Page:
If you enjoy targeting bass through the ice, you’ll find that the Rapala jig is one of the best jig options. The noise the Rapala makes will get the bass to come and take a look at it before striking it.

The bottom of the jig has a treble hook, and there are hooks on both ends of the lure as well. Some anglers tip the treble hook with a wax worm or a minnow head to add scent to the presentation.

Anglers will also place a bead on their leader above the lure, so when they jig, it creates a noise to attract any fish in the area.

Most anglers work Rapala jigs off of the bottom. Find a rocky area with surrounding vegetation and baitfish. Bounce the jig along the rocks, and you’ll likely have success.

The more movement you can create with the jig, the better your chance. Some of the more common sizes of the Rapala Jig are 1/8 ounce, 3/16 ounce, and 5/16 ounce.

Rapala jigs are all around 1 or 2 inches long and have a reasonably fast sinking rate. When you’re fishing Rapala jigs, you’ll notice that fish like to hit them as they fall.

Similar to the spoon, you’ll want to raise Rapala jigs a few feet and let them fall. It’ll create action and cause more fish to come to investigate.

Rapala Jigs

5. Traditional Tungsten Jigs

Traditional tungsten jigs are what most people imagine when they think of an ice fishing jig. These circular, teardrop jigs are heavier than lead jigs, so they sink at a far faster rate.

Anglers who primarily target panfish find themselves fishing with circular tungsten jigs on a regular basis. You’re able to position tungsten jigs to sit horizontally, vertically, as well as diagonally.

Depending on how you want your bait to sit, you can purchase them with the eye in a different place on the jig.

Bluegill, perch, and crappie anglers will often use a horizontal jig. They’ll tip the end of the hook with a wax worm or a minnow head.

Drop tungsten jigs down a few feet below the bottom in 10-20 feet of water near some structure, and you’ll give yourself a great chance to land various fish.

Unlike previously mentioned jigs, you don’t necessarily have to raise this jig a few feet before you let it fall in the water column.

Raises and drops of a few inches will do enough to attract any of those fish that are sitting in shallow water.

As long as you have a jig with enough color and it’s tipped with a wax worm or a minnow, you’ll have success landing most panfish you encounter.

Since they can land a variety of fish, your best bet is to consider the type of fish you’re targeting and purchase the proper size jig.

Some of the most common tungsten jig sizes range from 1/4 ounce to 1/64 ounce. Some jigs come with size 4, 6, 8, or 10 hooks.

Another factor to consider when choosing the right size of a tungsten jig is the length you want. Generally, traditional jigs are anywhere from 5mm to 10mm in length.

6. Vertical Jigs

A question that rages throughout the ice fishing community is what style of jig should be used.

Vertical jigs are great to use if you happen to be fishing in heavy rock cover and want your jig to be more straight up and down.

To tell if a jig is going to sit more vertically, you’ll notice that the eye is on top of the jig head. When you attach your bait to your jighead, it’ll be the first thing to reach the bottom.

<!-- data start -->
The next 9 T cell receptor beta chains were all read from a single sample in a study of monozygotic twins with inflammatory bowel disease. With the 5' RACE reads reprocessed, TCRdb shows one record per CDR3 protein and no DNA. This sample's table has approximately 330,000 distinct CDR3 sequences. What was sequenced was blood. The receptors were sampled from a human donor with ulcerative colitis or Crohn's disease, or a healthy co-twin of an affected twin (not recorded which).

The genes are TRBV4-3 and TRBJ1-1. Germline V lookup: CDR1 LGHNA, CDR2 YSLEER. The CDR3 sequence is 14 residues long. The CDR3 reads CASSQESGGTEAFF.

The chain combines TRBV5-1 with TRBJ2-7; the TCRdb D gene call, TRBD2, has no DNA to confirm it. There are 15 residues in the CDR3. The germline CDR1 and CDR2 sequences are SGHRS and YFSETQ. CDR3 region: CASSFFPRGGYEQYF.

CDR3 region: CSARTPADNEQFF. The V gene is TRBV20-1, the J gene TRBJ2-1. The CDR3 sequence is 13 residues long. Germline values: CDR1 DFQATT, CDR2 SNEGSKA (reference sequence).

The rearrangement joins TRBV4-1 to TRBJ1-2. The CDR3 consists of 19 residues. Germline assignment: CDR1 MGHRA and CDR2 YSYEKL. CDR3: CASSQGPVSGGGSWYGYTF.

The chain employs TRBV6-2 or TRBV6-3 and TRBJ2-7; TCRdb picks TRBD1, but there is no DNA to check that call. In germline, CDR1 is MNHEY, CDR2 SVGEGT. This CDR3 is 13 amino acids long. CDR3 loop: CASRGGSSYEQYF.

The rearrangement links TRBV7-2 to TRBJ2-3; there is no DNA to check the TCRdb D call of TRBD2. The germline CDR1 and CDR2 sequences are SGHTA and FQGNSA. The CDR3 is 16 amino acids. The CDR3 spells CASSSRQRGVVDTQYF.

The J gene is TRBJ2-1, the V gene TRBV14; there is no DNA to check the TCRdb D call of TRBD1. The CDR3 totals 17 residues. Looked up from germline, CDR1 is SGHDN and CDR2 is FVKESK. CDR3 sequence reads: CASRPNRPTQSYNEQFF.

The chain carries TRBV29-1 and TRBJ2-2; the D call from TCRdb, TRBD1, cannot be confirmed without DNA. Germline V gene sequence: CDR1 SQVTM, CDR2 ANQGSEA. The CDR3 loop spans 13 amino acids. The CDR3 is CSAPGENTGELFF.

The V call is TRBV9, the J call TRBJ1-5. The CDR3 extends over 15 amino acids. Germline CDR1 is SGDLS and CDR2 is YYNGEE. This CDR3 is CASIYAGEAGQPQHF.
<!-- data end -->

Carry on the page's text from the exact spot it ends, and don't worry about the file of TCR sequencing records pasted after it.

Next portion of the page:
As you jig, it’ll bounce up and down, releasing the scent and moving it around. Whether you’re using a worm, minnow, or soft plastic, the vertical jigs will create plenty of movement on your bait.

Fish like bluegill, rock bass, crappie, and perch will sit near rocks as long as there are areas within those rocks for them to hide.

If you know rocks cover the bottom (your fish finder will tell you the type of bottom you’re fishing), then start with a vertical jig.

It won’t cause as much damage to your line and will operate smoothly in this type of terrain.

7. Horizontal Jigs

Horizontal jigs are generally used if anglers are fishing fallen trees and other types of vegetation. Horizontals sit on their side and don’t get hung up in the vegetation as easily as vertical jigs.

Many open-water anglers prefer to use horizontal jigs, but they also prove themselves through the ice.

All types of fish sit near vegetation. Pike, bass, panfish, and walleye will sit near timber and vegetation due to the large number of food options found within vegetation.

Smaller baitfish, insects, and crustaceans are able to survive in heavily vegetated areas throughout the winter. Plus, vegetation and fallen trees are often found in shallower portions of the fishery.

Drop your horizontal jig tipped with a minnow head, soft plastic, or worm, and let it fall through the vegetation.

You don’t have to worry about your jig getting hung up on much, so fish it as aggressively as you like.

Horizontal Jigs

8. Diagonal Jigs

While diagonal jigs are far more rare than vertical or horizontal jigs, they prove to be effective. They offer anglers the best of both worlds.

They can swim through weeds, timber, and heavy structure, as well as bounce along rocks and a variety of other materials on the bottom. Diagonal jigs are the perfect option for ice fishing.

Since you may move around a few times throughout your day on the ice, it’s essential to be versatile.

Plus, ice anglers like to set themselves up in areas of submerged structure and cover, so you want to ensure you’re equipped with the right type of jig.


Different ice fishing jigs serve different purposes. It takes time to know when to use a diamond jig, demon jig, spoon, Rapala jig, and a traditional tungsten jig.

Each body of water is different, and fish will have similar tendencies, but their preferences change due to the type of food available and the usual way they’re used to seeing their food.

Experiment with all different types of jigs and make sure you have a few that sit horizontally, some that can be worked vertically, and some that can be used diagonally.

Paying attention to small details can make or break your time on the water, and it’s best to be prepared for various circumstances.

Shailen Vandeyar

A proud Indian origin Kiwi who loves to plant trees and play with my pet bunny when not freshwater fishing in the nearest creek or enjoying saltwater fishing by taking boats far in the ocean.